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More Tests Needed on BP's Capped Oil Well

A robotic arm (L) is visible at work next to BP's new cap on the blown-out well in this image captured from a BP live video feed as BP launches a critical pressure test on its ruptured Gulf of Mexico oil well on July 15, 2010.
A robotic arm (L) is visible at work next to BP's new cap on the blown-out well in this image captured from a BP live video feed as BP launches a critical pressure test on its ruptured Gulf of Mexico oil well on July 15, 2010. REUTERS/BP/Handout

HOUSTON (Reuters) - BP Plc's blown-out Gulf of Mexico well appeared strong enough to keep oil from leaking on Saturday, but officials said tests could be extended beyond 48 hours as pressure in the well was rising more slowly than they had hoped.

BP began pressure tests on the Macondo well after a new cap choked off the flow of oil into the Gulf on Thursday for the first time since the April 20 rig explosion of the rig.

The tests are intended to show whether the blowout damaged the piping and cement inside the well, which could allow oil and gas to leak out the sides and seep up through the seabed.

"We're feeling more comfortable that we have integrity" of the well, said Kent Wells, BP senior vice president of exploration and production.

But the tests could last beyond the original 48-hour deadline set for Saturday afternoon because pressure was rising very slowly, Wells said. Increased pressure would indicate the oil was being contained in the well.

Once tests are complete, BP plans to siphon up to 80,000 barrels (12.7 million liters) of oil a day and send it a mile up to waiting ships.

Retired Coast Guard Admiral Thad Allen, the U.S. government's point man on the spill, has final say on when the test will end and BP's next course of action, Wells said.

About 41 hours into the test on Saturday morning, pressure had reached 6,745 pounds per square inch and was rising about 2 psi per hour, Wells said.

Allen and BP want pressure to hit and sustain 7,500 psi or more, which would indicate all the oil and gas was flowing to the top with no breaches. Pressure beneath 6,000 psi would indicate a possible leak.

BP was told to step up monitoring with undersea robots for any breaches and gather additional seismic data to detect any pockets of oil in the layers of rock and sediment around the well, Allen said on Friday.

U.S. President Barack Obama warned on Friday that more work was needed before the well could be considered fixed.

"We won't be done until we actually know that we've killed the well and that we have a permanent solution in place. We're moving in that direction, but I don't want us to get too far ahead of ourselves," Obama said at the White House.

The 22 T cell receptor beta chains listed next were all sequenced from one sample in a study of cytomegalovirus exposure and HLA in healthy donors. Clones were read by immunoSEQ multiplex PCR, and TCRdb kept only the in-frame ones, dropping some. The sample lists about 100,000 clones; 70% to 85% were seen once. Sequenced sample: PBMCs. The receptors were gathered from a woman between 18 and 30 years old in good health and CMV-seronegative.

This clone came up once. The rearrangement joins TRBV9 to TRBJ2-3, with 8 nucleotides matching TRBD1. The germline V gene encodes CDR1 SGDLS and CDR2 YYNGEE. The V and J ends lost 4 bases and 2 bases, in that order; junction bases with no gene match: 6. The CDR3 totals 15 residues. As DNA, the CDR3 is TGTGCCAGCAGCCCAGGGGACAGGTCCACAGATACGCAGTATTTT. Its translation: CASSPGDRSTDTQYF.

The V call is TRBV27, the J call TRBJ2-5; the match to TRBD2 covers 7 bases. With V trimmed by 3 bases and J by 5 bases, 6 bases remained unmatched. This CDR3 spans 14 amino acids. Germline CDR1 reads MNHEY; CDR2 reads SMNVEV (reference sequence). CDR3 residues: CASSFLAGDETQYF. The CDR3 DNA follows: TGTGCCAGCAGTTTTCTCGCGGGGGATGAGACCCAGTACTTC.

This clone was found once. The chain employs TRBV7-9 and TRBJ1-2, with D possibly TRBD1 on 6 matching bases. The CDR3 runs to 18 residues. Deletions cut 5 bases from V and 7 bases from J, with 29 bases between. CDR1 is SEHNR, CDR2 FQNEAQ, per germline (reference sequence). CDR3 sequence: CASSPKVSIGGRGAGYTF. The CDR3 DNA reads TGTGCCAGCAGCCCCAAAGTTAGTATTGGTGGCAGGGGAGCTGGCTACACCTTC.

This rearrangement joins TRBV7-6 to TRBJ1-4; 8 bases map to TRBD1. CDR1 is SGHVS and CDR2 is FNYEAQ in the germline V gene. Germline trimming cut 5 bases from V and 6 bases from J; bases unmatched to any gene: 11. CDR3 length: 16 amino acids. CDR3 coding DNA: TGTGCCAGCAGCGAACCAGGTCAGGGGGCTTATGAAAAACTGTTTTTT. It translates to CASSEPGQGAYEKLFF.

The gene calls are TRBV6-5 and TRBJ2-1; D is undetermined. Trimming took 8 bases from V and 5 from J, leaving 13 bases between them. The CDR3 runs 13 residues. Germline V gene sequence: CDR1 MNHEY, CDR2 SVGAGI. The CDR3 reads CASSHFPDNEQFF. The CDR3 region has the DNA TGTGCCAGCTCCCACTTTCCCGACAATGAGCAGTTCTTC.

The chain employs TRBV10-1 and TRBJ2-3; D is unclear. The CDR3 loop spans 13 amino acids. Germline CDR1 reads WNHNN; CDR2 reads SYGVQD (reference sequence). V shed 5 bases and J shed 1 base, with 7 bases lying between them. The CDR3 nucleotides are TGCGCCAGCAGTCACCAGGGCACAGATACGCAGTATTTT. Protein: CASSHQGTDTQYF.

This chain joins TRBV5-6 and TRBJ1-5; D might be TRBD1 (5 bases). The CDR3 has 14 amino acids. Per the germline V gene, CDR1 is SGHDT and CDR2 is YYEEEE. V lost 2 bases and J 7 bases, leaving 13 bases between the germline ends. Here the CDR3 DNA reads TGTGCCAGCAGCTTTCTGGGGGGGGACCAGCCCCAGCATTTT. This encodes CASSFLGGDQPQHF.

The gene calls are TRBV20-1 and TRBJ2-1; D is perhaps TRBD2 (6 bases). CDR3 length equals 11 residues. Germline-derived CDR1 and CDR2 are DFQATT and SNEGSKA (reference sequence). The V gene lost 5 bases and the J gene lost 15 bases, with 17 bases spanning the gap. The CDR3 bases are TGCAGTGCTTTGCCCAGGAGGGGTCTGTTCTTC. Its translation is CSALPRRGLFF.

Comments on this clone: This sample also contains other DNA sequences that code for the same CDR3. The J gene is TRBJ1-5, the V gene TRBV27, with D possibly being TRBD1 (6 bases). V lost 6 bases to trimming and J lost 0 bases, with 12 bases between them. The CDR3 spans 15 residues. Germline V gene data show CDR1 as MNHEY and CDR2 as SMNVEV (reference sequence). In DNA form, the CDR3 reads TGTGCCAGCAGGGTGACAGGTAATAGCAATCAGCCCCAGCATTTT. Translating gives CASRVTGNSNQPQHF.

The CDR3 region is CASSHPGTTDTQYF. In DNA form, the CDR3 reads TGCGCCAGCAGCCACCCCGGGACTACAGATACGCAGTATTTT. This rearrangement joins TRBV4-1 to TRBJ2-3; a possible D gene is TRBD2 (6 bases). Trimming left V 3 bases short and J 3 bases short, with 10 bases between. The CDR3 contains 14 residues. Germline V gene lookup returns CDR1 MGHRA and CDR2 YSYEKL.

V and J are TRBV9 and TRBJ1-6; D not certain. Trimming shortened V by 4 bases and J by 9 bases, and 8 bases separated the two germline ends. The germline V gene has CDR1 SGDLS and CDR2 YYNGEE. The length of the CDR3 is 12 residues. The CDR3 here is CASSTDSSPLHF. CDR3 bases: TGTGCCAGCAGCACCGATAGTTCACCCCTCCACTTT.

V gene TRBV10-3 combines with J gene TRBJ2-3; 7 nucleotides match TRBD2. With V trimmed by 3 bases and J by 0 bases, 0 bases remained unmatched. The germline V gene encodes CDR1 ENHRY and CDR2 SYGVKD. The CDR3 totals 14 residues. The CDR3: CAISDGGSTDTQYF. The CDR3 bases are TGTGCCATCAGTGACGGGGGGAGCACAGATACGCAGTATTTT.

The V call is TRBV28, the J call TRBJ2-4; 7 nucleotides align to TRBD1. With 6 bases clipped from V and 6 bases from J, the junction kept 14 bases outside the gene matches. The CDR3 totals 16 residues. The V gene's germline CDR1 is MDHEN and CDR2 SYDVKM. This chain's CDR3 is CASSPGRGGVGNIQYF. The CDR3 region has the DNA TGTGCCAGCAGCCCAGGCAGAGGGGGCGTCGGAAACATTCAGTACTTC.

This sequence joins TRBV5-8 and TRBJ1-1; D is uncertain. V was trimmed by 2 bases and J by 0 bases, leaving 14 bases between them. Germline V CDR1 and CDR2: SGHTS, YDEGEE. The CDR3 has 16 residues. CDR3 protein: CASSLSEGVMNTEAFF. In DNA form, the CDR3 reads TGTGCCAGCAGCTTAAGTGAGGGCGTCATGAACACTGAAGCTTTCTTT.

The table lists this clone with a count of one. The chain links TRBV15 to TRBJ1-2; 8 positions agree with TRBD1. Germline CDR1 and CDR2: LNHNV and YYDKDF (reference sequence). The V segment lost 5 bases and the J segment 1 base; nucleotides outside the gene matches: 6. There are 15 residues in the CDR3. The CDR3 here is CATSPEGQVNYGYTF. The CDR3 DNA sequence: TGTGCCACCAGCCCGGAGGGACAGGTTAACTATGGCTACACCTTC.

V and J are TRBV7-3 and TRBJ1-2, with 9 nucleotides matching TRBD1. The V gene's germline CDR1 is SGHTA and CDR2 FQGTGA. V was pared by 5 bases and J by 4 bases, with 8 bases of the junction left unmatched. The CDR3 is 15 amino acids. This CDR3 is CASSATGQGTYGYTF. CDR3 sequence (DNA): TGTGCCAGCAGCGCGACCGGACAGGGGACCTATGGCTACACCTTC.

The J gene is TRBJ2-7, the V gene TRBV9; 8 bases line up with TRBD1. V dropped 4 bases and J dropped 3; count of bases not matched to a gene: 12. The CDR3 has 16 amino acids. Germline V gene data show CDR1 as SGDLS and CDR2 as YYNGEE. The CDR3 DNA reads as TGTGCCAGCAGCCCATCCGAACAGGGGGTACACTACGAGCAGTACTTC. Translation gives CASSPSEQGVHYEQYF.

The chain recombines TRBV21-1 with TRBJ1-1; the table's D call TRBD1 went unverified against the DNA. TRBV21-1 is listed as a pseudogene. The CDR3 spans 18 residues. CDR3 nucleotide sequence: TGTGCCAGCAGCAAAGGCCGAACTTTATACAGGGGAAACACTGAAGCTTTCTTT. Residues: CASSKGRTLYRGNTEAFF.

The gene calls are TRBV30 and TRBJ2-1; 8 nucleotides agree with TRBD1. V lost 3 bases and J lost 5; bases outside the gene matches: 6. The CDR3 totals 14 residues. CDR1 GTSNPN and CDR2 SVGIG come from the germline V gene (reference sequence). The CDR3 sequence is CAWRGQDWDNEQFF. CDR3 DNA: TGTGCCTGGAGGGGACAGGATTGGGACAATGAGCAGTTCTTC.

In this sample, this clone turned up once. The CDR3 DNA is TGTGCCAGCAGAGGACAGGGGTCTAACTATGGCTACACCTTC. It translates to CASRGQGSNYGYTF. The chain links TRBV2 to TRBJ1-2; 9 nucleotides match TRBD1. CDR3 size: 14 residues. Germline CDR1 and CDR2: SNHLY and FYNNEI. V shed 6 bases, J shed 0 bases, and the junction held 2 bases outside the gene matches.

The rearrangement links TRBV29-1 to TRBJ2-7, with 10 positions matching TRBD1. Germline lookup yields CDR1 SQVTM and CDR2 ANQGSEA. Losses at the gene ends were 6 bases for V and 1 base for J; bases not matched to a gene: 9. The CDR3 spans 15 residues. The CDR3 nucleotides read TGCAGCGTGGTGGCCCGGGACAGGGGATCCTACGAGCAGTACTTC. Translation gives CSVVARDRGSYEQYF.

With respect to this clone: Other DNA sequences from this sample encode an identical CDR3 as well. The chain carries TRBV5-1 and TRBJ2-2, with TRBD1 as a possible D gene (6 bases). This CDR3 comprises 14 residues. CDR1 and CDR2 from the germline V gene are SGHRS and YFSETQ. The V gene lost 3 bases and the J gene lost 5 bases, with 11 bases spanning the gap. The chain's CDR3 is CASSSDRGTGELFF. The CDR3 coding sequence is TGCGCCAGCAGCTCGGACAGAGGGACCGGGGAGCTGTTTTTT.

Obama is under fire to push BP to permanently plug the leak and clean up an environmental and economic mess across all five states along the Gulf of Mexico. The spill, the worst in U.S. history, has cut into multi-billion dollar fishing, tourism and drilling industries.

Under pressure from Obama, BP has established a $20-billion fund to cover damage claims from the spill.


The crisis has also complicated U.S. relations with close ally Britain.

British Prime Minister David Cameron is set to visit the White House on Tuesday amid a simmering controversy over BP's possible involvement with negotiating the release of a Libyan man convicted of the 1988 Lockerbie airline bombing.

The U.S. Senate Foreign Relations Committee plans to ask BP officials to testify after the company said it had lobbied the British government in 2007 over a prisoner transfer agreement with Libya.

Cameron said on Friday he would stress how important a "strong and stable" company is to both nations.

Many Britons believe Washington is treating BP too harshly, to the detriment of British pension funds and other investors who have big stakes in the company.

U.S. lawmakers also are considering a range of new rules that could impose tougher safety regulations on offshore drilling or bar companies like BP from new offshore exploration leases. Debate is set to step up this week as Congress is slated to debate an energy bill.


BP still expects to drill a new well by early August to intersect the ruptured one and seal it with mud and cement.

Investors remained cautious on BP's latest effort, however, as several previous attempts failed to plug the leak caused by the explosion that killed 11 men.

Shares in the company, which fell about 50 percent in the first two months of the crisis but have gained 40 percent since late June, were down nearly 5 percent on Friday as part of a broader sell-off on the New York Stock Exchange.

Estimates vary widely of BP's total costs -- from $40 billion to $100 billion -- which will run on for many years as lawsuits wind their way through courts.

Investors welcomed reports that BP was moving closer to sealing the first deal in its planned $10 billion of non-core divestments to help pay cleanup costs.

The company and bankers were finalizing details of the asset sales, including some U.S. interests to Apache Corp, said CNBC and the Financial Times.

(Additional reporting by Alexandria Sage in Louisiana and Leigh Coleman in Mississippi; Writing Timothy Gardner; Editing by Vicki Allen)